Abba, the most famous band ever to come out of Sweden. Abba, the most famous band to break out of the Eurovision Song Contest
, "Ring Ring" having reached No.3 as Sweden's entry in 1973.
In 1974 they went one better, when "Waterloo" became the first Swedish song to win the competition. A massive number of European hit singles followed, but 1974 was still early days for Abba as an album-making concern.
Anni-Frid Lyngstad (Frida) and Agnetha Fältskog were to sing the bulk of the group's leads, a duel lead-harmony effect resulting in radiant pop! At this early stage however, the guys Bjorn and Benny, those song-writing guys, get a good share of the vocals themselves.
As far as the album is concerned musically, keyboard-led seventies pop is the order of the day, yet Abba do visit other styles as well. A couple of tunes seem rather folky, a couple of tunes border on Rock music. Perhaps most remarkably of all, second track "Sitting in the Palmtree" dips its toes into reggae waters. The girls are relegated to mere backing vocals for this very cheesy, albeit quite charming and inoffensive slice of Euro-pop.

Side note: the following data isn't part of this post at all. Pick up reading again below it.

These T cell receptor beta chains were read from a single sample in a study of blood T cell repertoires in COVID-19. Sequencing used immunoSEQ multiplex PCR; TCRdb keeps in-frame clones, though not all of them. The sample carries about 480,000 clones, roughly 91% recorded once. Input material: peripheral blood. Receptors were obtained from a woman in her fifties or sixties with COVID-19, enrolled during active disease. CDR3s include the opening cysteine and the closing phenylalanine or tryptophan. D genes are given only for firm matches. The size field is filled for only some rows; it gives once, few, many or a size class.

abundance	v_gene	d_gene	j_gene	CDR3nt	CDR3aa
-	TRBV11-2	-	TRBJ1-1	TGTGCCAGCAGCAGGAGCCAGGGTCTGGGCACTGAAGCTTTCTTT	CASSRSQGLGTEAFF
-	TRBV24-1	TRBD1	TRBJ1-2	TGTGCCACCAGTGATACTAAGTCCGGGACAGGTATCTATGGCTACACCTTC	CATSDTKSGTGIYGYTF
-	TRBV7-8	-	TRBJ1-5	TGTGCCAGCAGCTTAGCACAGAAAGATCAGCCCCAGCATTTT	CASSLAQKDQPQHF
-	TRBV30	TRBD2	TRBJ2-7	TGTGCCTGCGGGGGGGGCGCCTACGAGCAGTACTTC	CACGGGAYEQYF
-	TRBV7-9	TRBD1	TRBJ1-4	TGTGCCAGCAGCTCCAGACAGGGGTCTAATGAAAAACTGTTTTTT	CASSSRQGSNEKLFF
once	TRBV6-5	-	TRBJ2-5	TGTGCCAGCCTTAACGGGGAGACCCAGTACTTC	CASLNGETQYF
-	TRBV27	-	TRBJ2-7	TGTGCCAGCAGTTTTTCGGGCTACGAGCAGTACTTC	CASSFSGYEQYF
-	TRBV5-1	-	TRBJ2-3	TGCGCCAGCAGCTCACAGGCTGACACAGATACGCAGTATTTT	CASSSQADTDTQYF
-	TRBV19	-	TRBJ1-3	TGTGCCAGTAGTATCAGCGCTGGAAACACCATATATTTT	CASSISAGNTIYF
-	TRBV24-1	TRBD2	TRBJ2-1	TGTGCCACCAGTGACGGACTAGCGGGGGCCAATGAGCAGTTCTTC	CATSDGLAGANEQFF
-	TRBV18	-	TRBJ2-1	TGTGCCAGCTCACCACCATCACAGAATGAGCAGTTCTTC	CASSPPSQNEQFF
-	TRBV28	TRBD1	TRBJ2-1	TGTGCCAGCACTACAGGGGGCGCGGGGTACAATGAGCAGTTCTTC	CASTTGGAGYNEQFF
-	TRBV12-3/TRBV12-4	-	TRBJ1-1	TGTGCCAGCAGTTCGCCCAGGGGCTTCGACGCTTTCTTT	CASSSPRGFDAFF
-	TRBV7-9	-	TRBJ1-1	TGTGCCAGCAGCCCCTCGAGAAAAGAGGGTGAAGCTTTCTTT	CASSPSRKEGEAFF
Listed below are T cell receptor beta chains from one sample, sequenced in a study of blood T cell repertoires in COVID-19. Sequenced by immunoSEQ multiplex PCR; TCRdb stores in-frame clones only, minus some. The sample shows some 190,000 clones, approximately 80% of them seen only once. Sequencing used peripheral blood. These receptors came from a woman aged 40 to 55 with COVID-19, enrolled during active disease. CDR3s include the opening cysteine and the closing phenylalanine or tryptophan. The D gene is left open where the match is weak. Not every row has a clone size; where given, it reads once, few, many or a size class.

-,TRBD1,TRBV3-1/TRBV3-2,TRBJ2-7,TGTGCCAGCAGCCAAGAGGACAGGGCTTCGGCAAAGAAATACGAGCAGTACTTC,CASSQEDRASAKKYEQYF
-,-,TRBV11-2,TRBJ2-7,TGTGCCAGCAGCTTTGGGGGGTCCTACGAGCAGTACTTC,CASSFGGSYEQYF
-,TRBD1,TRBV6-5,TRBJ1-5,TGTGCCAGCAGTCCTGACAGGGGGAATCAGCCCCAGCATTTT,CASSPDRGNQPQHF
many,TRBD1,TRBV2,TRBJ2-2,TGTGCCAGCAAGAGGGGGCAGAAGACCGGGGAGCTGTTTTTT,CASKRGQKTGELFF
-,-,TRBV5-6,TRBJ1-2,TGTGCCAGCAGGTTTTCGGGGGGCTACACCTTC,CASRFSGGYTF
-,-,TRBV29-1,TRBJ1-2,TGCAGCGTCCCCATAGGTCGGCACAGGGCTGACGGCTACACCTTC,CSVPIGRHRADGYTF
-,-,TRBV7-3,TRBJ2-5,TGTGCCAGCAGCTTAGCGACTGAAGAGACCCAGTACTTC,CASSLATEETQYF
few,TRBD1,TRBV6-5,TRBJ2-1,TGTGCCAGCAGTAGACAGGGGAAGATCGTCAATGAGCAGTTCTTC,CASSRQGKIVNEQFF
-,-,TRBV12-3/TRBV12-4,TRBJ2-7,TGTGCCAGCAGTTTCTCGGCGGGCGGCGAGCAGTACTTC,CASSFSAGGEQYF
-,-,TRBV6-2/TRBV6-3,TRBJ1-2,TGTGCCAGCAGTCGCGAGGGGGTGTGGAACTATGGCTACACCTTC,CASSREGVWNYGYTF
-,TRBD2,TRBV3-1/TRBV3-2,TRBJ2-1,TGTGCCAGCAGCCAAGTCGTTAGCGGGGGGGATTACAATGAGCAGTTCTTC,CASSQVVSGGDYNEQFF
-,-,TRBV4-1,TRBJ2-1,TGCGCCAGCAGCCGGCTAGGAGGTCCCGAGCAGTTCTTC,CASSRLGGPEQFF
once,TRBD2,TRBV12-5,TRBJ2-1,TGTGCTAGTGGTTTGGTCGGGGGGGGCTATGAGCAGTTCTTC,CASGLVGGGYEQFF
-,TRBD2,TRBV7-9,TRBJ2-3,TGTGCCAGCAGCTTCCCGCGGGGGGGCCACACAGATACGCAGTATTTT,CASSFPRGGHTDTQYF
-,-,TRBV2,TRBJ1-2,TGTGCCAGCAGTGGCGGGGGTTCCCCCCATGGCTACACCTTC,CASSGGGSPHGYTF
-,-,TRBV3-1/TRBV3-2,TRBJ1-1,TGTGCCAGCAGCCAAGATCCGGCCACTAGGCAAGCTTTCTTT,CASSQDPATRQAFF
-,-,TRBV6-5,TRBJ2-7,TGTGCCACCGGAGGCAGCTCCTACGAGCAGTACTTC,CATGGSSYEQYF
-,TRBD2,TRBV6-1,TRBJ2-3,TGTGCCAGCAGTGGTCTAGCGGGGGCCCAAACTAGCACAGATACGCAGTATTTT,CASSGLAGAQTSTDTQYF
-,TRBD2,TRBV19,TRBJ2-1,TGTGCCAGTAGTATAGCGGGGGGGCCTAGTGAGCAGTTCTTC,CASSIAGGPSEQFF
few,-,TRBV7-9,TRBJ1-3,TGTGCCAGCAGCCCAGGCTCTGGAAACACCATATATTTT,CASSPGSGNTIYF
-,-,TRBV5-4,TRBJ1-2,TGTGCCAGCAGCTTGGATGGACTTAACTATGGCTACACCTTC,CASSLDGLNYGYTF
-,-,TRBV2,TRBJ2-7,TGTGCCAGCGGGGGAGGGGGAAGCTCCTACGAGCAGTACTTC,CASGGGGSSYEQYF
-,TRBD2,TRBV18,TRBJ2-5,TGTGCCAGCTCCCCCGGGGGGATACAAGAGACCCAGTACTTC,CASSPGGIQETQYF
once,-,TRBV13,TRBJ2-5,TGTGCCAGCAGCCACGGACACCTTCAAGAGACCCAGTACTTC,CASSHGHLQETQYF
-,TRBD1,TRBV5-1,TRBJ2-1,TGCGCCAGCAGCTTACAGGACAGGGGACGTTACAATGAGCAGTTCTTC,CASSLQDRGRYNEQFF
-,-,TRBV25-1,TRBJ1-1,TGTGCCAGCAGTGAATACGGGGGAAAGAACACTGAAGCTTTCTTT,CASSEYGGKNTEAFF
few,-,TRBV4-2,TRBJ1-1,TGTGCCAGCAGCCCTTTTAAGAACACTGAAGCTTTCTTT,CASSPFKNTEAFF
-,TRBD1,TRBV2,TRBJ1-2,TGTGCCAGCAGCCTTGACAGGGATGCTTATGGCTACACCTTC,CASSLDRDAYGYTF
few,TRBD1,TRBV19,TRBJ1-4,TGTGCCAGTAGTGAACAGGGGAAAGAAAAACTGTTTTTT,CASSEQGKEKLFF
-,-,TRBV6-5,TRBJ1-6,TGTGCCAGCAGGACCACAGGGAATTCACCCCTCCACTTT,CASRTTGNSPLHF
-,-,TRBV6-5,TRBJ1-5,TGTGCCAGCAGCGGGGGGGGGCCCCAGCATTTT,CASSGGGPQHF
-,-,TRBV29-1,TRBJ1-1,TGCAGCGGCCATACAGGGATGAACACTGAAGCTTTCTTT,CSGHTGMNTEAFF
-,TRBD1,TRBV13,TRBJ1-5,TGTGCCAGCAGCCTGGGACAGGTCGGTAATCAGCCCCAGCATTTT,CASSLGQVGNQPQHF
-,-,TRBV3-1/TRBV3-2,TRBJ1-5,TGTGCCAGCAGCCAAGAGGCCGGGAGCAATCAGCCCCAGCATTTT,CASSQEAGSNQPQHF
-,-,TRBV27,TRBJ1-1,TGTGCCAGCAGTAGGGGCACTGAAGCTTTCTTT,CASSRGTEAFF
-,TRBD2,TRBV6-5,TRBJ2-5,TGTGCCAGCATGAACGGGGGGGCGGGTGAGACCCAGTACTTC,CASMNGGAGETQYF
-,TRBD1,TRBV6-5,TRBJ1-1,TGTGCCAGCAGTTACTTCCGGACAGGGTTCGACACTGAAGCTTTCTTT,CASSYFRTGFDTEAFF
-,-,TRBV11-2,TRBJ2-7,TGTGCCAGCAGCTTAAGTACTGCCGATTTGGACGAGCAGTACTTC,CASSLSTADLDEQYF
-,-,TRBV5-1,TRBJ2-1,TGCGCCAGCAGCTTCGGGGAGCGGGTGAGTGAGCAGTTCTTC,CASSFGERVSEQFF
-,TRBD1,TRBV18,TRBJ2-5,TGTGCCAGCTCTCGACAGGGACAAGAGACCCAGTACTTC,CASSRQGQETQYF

In fact, the majority of the album is rather slight, slightly cheesy Euro-pop, and the bulk of the material struggles to match the quality of the two singles contained in the collection, "Waterloo" and "Honey Honey". Equally however, none of the material here is actually offensive to listen to, no matter how slight it may appear on the surface.
The "Waterloo" single (and Eurovision
winner) is now regarded as classic timeless pop - those piano rolls! Those vocals! There is a certain radiance about the entire performance. And as far as the melodies overall are concerned, this is such inventive pop music that it's no wonder Abba dominated the singles charts so fully for a while back in the seventies. "Honey Honey" works with the female vocals primarily, yet also sees fit to include a bridge section featuring one of the guys on vocals, amidst swirling very synthetic string sounds. Still, it's a nice little catchy pop song.
by Reviewer: Adrian Denning
(blogging at Adrian's Album Reviews